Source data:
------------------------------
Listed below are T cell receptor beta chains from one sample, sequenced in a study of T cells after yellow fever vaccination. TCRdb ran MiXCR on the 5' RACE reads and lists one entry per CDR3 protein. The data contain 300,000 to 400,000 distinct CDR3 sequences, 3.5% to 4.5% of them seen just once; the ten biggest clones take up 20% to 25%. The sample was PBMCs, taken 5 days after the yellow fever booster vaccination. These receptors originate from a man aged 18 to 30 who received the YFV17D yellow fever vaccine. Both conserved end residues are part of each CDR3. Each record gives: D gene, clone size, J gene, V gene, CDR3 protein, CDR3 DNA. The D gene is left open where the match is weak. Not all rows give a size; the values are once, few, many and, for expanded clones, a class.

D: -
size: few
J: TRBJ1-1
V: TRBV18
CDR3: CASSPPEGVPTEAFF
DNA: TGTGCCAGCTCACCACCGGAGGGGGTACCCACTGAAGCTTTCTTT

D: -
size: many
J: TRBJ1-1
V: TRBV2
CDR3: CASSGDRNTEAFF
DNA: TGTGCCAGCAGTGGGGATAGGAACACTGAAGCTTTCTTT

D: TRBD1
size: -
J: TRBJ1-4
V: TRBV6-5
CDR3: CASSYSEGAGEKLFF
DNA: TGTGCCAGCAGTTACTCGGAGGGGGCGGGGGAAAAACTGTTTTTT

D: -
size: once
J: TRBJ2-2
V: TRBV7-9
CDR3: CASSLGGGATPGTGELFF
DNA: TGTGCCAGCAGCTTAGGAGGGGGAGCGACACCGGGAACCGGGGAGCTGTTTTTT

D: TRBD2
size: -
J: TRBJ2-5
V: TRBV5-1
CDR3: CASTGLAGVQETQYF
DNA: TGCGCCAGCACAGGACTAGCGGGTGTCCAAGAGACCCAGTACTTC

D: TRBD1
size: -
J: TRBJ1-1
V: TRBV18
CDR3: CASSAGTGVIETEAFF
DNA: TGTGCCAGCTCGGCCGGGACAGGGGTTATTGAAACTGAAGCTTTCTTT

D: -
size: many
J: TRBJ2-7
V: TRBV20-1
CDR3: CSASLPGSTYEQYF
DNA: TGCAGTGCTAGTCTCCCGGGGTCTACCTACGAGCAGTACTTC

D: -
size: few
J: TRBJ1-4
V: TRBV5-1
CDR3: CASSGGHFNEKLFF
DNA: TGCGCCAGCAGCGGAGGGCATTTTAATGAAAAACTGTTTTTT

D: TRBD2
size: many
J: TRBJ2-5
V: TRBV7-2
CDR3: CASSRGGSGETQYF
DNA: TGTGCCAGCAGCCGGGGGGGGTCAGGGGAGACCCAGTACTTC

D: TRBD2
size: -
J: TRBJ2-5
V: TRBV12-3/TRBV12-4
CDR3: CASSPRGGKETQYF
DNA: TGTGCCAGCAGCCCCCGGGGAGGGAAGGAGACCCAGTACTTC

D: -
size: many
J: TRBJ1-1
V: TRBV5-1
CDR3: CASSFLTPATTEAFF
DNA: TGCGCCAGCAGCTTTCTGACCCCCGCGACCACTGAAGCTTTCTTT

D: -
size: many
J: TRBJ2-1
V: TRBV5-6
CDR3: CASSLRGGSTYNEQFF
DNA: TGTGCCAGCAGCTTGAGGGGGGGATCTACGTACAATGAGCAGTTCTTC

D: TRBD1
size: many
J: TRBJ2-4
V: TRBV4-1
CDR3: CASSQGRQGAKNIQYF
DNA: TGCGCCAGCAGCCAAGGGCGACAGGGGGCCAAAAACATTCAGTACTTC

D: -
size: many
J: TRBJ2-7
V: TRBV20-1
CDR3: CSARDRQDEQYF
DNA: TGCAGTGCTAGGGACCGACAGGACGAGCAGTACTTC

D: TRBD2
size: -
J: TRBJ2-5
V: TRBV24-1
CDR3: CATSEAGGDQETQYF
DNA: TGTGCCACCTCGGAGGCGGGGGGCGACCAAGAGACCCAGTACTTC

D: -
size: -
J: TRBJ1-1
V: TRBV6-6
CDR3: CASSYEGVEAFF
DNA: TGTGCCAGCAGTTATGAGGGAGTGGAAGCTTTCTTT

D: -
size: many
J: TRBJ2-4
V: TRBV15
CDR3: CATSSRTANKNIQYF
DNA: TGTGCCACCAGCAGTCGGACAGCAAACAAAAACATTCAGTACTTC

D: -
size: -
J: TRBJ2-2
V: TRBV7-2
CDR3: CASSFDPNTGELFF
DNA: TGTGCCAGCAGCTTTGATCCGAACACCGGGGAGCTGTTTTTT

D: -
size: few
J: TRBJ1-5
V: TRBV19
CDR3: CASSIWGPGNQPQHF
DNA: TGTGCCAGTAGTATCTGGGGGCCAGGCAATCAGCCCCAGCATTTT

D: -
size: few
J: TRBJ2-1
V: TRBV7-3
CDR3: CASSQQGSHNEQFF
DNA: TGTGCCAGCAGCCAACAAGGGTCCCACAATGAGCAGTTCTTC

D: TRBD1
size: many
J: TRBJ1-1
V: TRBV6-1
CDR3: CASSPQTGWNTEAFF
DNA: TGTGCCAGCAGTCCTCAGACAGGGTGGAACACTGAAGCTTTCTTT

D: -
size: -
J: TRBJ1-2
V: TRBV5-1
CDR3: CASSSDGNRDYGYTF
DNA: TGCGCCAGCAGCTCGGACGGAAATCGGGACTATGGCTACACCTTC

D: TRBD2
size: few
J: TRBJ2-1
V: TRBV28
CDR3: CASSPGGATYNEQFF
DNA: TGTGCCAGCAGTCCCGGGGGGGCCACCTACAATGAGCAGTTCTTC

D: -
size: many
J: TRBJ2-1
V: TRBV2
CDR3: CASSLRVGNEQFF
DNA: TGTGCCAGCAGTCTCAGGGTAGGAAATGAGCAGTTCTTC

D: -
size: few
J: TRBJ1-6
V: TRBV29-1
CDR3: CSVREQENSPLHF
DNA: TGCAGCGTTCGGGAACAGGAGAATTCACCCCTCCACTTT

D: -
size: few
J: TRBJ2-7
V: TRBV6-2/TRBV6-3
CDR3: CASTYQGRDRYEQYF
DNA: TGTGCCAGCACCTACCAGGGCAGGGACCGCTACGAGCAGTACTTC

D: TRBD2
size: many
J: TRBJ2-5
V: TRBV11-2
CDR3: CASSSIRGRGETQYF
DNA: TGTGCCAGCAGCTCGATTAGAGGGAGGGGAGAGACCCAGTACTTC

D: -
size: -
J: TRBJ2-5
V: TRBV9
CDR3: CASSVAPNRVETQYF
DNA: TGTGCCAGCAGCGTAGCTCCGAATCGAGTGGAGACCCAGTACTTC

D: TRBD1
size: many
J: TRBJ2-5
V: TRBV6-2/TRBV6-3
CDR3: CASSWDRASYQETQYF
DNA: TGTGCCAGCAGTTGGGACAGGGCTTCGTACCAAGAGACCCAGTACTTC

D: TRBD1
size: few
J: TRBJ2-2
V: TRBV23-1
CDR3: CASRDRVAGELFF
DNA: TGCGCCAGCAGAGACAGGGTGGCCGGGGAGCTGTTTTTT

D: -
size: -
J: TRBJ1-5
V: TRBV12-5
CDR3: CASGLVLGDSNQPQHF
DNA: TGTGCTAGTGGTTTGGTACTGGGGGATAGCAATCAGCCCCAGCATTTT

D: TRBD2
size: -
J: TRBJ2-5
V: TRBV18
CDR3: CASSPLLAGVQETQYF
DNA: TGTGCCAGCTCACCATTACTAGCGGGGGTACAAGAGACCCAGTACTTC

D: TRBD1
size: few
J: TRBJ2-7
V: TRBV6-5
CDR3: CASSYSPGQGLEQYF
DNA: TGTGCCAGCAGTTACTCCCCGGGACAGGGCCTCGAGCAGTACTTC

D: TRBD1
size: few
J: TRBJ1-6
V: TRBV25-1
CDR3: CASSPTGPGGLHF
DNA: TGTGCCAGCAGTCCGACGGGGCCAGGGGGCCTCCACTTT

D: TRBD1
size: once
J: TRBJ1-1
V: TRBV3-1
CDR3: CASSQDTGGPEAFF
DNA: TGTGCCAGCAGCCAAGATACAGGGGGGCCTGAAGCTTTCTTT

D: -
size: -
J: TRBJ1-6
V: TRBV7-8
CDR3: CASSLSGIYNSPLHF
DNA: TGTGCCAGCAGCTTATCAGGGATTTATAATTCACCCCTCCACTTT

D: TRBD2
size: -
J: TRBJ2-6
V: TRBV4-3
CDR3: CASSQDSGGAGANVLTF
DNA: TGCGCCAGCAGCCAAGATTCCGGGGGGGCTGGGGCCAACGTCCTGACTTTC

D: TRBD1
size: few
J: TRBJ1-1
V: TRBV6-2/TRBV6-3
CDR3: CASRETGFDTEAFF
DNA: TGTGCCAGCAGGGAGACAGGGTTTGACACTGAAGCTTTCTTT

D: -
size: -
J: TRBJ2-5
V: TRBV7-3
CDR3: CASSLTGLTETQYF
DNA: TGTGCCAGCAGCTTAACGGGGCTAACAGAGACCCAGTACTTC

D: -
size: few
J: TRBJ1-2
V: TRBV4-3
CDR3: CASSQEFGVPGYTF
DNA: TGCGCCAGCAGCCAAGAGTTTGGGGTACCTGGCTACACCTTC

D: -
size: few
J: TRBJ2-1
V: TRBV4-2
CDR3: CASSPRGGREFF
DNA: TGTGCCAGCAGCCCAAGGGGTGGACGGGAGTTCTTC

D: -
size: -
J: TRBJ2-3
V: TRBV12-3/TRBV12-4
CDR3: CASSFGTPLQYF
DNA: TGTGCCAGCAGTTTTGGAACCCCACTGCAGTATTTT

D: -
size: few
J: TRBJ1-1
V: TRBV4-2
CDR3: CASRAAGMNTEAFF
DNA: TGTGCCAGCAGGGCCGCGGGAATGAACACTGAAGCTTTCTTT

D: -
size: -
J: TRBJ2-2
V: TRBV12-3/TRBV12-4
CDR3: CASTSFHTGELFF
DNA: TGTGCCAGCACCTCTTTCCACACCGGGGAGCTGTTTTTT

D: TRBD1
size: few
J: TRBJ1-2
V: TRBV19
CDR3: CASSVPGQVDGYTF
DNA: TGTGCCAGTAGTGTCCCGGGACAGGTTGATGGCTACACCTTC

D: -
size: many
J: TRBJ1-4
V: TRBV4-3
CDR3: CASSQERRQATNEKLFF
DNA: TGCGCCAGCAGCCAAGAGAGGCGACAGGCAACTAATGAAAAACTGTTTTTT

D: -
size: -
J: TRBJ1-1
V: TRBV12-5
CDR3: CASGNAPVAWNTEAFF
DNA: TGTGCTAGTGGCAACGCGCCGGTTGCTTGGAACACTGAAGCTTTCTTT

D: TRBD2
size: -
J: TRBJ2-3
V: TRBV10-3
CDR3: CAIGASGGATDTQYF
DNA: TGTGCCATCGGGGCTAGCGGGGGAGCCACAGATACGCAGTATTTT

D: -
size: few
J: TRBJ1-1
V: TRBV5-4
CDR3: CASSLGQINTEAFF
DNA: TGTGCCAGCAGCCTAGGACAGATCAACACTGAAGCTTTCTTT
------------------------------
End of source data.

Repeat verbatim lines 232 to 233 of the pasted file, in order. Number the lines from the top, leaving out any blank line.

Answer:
J: TRBJ2-5
V: TRBV7-3